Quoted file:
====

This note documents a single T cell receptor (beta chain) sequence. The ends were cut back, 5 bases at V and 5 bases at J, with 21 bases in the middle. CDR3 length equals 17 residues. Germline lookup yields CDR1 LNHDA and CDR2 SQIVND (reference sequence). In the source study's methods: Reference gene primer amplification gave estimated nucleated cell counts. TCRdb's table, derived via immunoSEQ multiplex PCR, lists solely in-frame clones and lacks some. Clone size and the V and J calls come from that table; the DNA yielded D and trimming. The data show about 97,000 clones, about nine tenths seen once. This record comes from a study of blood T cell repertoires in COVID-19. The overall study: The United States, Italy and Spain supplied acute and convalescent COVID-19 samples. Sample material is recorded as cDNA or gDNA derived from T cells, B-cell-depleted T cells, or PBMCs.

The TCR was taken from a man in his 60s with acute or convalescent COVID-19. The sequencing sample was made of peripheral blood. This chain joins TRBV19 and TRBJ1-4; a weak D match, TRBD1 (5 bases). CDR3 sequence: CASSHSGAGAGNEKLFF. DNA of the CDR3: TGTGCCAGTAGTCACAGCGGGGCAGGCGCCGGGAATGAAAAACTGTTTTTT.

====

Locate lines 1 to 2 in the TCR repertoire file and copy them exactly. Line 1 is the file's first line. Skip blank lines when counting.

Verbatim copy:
This note documents a single T cell receptor (beta chain) sequence. The ends were cut back, 5 bases at V and 5 bases at J, with 21 bases in the middle. CDR3 length equals 17 residues. Germline lookup yields CDR1 LNHDA and CDR2 SQIVND (reference sequence). In the source study's methods: Reference gene primer amplification gave estimated nucleated cell counts. TCRdb's table, derived via immunoSEQ multiplex PCR, lists solely in-frame clones and lacks some. Clone size and the V and J calls come from that table; the DNA yielded D and trimming. The data show about 97,000 clones, about nine tenths seen once. This record comes from a study of blood T cell repertoires in COVID-19. The overall study: The United States, Italy and Spain supplied acute and convalescent COVID-19 samples. Sample material is recorded as cDNA or gDNA derived from T cells, B-cell-depleted T cells, or PBMCs.

The TCR was taken from a man in his 60s with acute or convalescent COVID-19. The sequencing sample was made of peripheral blood. This chain joins TRBV19 and TRBJ1-4; a weak D match, TRBD1 (5 bases). CDR3 sequence: CASSHSGAGAGNEKLFF. DNA of the CDR3: TGTGCCAGTAGTCACAGCGGGGCAGGCGCCGGGAATGAAAAACTGTTTTTT.